1 – Be VULNERABLE to God. In your loneliness, draw near to God. In your inadequacies, draw near to Jesus. He didn’t place you in ministry so YOU could figure it out and work it out by yourself. He gave Joshua the promise of his presence in Joshua 5:1 because God knew Joshua would have times where he needed the reminder AND he promises us that MANY times throughout scripture because he knows we need the reminders.

2 – Be VULNERABLE to people. Take some chances. Be open to people. To be honest Dave and I have taken some chances and we have been hurt by some friends (or so-called-friends). And relational pain can make me want to put my guard right back up. But we continue to strive for healthy relationships.

Some of the things that I (or Dave and I) have done is..

    • We have a team of  intercessors that we meet with EVERY month, they have become people we trust and can say really anything to.
    • We are part of a small group (that we do not lead) which have become some of our closest friends.
    • We connect and are friends with many of the Pastor’s in our area! We love reaching our community with these amazing leaders! It’s about the Kingdom of God and not building our own little empires.
    • When we meet another ministry couple (regardless of denomination), we look for opportunities to meet up and develop relationships.
    • I look for ladies to connect with.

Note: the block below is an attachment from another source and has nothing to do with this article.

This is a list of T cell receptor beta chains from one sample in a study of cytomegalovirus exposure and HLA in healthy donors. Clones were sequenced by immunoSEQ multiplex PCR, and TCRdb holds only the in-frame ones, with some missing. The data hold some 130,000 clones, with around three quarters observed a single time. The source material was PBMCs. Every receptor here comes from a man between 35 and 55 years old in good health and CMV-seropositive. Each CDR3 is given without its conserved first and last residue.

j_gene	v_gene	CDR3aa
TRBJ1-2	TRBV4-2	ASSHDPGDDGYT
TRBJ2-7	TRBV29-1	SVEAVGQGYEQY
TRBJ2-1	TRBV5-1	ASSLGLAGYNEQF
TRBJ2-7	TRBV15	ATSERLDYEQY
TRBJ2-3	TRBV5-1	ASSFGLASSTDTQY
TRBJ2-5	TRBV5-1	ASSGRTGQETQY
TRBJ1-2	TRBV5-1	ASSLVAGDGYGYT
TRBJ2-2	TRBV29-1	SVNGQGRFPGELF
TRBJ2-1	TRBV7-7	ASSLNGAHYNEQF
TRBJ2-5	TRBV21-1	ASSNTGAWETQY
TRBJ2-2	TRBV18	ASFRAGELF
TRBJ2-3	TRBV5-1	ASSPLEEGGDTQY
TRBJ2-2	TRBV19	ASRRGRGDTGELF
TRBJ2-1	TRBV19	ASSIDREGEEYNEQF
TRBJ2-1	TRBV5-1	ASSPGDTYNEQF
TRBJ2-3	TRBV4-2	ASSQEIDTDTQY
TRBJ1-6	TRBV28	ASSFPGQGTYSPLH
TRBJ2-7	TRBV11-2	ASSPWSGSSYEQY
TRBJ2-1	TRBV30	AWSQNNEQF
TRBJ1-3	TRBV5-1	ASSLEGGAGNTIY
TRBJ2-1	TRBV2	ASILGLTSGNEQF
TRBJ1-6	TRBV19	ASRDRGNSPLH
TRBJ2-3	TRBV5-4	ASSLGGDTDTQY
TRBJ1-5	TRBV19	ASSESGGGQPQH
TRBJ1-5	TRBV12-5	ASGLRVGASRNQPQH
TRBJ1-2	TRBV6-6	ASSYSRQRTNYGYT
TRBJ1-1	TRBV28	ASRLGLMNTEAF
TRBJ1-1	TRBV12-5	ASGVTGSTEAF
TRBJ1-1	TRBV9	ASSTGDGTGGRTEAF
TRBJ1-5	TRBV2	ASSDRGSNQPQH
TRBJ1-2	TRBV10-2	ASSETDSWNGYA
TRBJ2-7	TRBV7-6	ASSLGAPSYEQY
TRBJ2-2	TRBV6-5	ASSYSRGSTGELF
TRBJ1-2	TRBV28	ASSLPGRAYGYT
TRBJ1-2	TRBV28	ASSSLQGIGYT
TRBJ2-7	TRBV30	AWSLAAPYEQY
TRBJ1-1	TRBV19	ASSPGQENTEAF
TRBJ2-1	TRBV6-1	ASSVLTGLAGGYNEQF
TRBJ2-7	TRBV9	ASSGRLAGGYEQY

But it takes VULNERABILITY to do it. 

I’m not saying you need to spill your guts to everyone, but you’re going to need to make some efforts and get creative. A great pattern to even follow: 

  • Find a Paul (mentor, wiser, mature, etc). 
  • Find a Barnabas (peer, encourager). 
  • Find a Timothy (someone to pour into, find someone to disciple)

But most of all, look around you. There are pastor’s wives around you.  We are all women in ministry. We are all on a similar journey. We are joined by a common purpose. We are filled with the same Spirit.

We are here.  

And it’s going to take you stepping out and being a little vulnerable to God and others. 

Above all ladies, don’t let the enemy work in your isolation. Choose to work in community.

– Anne Barringer

Highly Valued: 10 Thoughts for Pastor’s Wives

At one of the most difficult points of my life, I found myself crushed under the weight of ministry.  Depression mixed with ministry pressures caused me to want to cash it all in.  I went to Anne and let her know I couldn’t take it any longer.  I needed to resign and, perhaps, find another line of work.

I’ll never forget her words,

“I understand why you feel this way. I don’t agree with your decision.  I don’t think the Lord is done with us here. But I will follow your lead to the ends of the earth.”

Did I resign?  Yep.  What it the right decision?  Yes and no.

Part of me says, “yes” because I needed the time to recalibrate.  The short period of presenting my resignation and being asked to rescind it was a necessary calm in my internal storm.  The other part of me says, “no.” Why?  Because Anne was right. The Lord wasn’t done with us.  I didn’t know how to deal with the chaos of my heart and my head and I was setting aside what God had called us (not just me) too.  I had depended upon me to get out of the struggle instead of the Lord.  I had forgotten that God give the provision for the vision and I had supplanted Him as my provider.